Siemens’ gearless drive technology powers high-capacity overland conveyor
Powered by Siemens’ new gearless drive technology, thyssenkrupp’s high-capacity overland conveyor will access one of the world’s largest copper reserves in Quellaveco. The Quellaveco mine in Peru contains approximately 7.5 million tons of copper in ore reserves. By employing Siemens’ technology on this project, thyssenkrupp’s new conveyor system will transport 127 500 tons of primary crushed ore per day from the pit to the stockpile adjacent to the copper concentrator. Vast sections of the overland conveyor must traverse from one valley to another through a 3.2 km long tunnel. After exiting the tunnel, the conveyor will pass over hilly terrain before feeding the stockpile.
The gearless drive solution offers a range of benefits. The size of the motor is not limited anymore by the size of gearbox, thus eliminating the necessity to install multi-motor drives. The required belt driving power can be provided with one drive per drive pulley. This means that the number of switchgear enclosure could also be scaled down, saving space and weight within the e-house. The elimination of a whole series of mechanical and electrical components increases the reliability and efficiency of the overall system by between 3 – 4 %. Another important factor is that the maintenance requirements of the drive system have been significantly reduced. This is important as gear maintenance work alone can account for up to 5 % per year of the original investment volume for the gears.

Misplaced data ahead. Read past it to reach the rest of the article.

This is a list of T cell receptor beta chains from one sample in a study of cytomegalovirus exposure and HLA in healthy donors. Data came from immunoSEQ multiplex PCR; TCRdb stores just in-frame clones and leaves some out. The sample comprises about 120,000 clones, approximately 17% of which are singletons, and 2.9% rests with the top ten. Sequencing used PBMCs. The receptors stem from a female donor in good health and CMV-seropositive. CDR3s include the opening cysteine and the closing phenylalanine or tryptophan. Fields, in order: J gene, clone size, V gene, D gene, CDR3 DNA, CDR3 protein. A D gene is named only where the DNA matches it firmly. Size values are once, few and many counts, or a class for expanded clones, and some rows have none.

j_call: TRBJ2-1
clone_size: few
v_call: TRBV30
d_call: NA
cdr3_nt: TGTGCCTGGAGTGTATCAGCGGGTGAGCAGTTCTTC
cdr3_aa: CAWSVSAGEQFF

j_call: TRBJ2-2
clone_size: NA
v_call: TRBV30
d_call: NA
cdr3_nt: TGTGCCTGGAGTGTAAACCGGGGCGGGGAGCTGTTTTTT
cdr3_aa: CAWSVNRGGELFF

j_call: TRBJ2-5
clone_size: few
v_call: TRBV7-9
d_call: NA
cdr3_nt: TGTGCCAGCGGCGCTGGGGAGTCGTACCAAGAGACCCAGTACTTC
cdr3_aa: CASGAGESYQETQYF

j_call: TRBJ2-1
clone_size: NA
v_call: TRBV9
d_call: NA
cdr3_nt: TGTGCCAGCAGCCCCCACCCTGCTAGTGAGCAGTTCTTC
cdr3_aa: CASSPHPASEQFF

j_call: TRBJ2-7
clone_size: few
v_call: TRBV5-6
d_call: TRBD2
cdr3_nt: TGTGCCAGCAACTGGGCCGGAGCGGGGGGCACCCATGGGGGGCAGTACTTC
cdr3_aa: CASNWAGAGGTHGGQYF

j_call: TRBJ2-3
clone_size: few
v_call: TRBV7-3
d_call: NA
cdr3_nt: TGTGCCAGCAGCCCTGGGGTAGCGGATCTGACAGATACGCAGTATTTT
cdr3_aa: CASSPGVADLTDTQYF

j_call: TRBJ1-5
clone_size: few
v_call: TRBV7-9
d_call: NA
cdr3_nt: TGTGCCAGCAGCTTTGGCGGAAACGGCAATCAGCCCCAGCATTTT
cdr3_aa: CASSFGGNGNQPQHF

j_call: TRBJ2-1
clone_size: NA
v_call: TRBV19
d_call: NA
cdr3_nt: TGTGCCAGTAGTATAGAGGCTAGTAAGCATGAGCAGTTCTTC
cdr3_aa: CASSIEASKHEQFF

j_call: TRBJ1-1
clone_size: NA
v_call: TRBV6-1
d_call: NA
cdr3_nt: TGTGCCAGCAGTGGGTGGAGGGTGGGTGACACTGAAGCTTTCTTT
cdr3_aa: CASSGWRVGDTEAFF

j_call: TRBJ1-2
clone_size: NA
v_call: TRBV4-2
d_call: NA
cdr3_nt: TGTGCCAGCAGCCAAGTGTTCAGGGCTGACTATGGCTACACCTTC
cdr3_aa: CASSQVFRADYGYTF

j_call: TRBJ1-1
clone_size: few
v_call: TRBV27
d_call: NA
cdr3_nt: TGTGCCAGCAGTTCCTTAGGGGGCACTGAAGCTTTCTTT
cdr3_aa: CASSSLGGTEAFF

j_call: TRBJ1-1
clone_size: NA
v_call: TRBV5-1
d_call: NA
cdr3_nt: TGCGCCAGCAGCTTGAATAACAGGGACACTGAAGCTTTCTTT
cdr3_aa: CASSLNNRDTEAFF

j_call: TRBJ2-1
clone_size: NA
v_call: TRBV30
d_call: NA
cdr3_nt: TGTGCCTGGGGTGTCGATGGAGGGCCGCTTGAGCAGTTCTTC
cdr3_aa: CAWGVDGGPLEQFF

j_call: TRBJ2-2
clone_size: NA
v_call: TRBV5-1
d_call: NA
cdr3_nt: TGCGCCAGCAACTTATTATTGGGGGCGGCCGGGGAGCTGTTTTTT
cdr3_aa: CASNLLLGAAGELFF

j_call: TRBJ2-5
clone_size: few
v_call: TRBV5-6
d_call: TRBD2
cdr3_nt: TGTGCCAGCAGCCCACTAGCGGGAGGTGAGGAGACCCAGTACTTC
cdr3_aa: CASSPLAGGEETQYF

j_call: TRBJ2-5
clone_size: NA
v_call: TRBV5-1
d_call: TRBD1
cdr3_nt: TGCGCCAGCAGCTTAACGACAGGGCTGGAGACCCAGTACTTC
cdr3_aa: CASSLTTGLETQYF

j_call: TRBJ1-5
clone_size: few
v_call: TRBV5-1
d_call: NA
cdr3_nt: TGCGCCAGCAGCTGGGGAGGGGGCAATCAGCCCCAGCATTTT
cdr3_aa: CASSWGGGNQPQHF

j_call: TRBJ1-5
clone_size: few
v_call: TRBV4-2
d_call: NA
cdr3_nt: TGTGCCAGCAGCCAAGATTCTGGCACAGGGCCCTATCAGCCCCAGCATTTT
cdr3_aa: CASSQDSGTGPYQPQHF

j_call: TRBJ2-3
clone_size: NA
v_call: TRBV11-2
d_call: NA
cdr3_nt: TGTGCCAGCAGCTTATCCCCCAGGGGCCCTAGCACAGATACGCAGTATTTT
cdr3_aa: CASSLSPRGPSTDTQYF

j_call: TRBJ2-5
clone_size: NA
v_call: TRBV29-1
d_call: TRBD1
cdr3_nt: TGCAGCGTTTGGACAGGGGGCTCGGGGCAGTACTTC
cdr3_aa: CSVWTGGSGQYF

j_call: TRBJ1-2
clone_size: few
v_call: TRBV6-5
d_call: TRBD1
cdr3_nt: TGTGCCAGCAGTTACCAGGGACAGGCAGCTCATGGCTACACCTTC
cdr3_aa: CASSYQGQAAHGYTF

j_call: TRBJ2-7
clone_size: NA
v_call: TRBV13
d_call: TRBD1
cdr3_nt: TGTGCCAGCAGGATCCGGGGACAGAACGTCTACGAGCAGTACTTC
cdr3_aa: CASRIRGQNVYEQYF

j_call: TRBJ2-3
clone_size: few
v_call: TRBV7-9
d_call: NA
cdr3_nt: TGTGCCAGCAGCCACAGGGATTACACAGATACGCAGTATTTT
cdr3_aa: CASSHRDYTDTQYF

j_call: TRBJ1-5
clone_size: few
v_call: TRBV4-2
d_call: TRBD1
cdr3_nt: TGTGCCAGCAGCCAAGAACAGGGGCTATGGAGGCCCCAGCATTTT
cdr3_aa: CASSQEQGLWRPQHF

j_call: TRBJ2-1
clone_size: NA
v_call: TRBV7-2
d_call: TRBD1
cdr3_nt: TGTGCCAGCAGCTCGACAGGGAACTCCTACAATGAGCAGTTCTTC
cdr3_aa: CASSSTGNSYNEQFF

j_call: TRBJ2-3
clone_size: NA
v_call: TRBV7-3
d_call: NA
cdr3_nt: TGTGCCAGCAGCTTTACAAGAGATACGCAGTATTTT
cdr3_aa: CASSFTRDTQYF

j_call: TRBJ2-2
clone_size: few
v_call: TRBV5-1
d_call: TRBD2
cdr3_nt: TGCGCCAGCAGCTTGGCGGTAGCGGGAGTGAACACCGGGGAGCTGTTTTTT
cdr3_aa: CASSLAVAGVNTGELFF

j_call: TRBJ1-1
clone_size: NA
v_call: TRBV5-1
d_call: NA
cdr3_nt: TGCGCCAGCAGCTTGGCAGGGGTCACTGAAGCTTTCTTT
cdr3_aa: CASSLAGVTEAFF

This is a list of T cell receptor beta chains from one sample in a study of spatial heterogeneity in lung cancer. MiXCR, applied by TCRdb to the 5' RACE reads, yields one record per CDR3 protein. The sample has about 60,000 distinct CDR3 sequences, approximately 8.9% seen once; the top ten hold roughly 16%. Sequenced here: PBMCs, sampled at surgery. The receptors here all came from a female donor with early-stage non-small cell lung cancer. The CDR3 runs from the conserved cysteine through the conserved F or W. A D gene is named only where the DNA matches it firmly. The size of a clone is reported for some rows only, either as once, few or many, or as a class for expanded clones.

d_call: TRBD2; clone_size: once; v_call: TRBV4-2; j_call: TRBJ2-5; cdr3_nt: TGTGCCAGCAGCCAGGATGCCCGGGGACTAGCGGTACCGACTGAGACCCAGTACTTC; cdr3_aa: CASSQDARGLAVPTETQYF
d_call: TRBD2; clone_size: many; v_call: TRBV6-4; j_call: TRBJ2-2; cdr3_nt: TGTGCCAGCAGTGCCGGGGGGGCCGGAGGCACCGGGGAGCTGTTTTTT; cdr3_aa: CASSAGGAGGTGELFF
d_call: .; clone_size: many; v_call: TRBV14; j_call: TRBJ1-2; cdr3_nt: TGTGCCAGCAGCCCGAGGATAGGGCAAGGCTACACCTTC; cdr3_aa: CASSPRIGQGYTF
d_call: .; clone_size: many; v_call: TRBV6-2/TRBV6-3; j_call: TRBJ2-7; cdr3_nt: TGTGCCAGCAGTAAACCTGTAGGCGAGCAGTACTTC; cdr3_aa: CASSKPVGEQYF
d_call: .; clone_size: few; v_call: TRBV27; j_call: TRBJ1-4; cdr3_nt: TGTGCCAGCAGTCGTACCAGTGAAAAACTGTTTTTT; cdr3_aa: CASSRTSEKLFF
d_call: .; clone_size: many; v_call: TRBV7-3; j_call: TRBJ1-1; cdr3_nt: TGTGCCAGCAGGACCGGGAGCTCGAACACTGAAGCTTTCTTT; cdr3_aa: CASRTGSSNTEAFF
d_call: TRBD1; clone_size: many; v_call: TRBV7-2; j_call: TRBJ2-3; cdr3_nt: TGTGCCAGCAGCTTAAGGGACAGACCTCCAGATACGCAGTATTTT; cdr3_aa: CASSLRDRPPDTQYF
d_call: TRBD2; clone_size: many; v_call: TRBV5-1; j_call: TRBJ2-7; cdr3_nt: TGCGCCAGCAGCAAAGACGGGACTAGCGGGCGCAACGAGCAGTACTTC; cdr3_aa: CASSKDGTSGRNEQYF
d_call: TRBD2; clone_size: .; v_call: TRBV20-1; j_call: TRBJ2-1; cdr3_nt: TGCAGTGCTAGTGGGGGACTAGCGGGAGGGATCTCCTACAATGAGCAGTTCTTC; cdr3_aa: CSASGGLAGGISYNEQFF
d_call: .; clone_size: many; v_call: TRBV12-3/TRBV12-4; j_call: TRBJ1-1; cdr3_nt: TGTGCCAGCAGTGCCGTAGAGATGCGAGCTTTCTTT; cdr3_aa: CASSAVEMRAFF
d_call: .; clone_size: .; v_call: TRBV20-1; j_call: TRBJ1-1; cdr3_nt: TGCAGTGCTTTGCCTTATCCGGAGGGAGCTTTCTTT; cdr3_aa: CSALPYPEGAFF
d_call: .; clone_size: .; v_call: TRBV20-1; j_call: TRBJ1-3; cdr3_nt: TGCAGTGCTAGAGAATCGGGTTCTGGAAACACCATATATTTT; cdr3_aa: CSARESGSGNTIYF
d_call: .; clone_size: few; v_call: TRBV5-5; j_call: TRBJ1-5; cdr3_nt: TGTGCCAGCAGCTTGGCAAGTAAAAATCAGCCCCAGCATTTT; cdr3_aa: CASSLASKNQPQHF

thyssenkrupp’s overland conveyor is 4700 m long, 1830 mm wide featuring Siemens’ dual 5.5 MW gearless drives operating at a design tonnage of nearly 11 000 t/h. Siemens also provides the e-house with MV and LV power distribution and the cooling system for motors and e-house. The automation of the conveyor system as well as for the complete mine will be realized with the process control system Simatic PCS-7.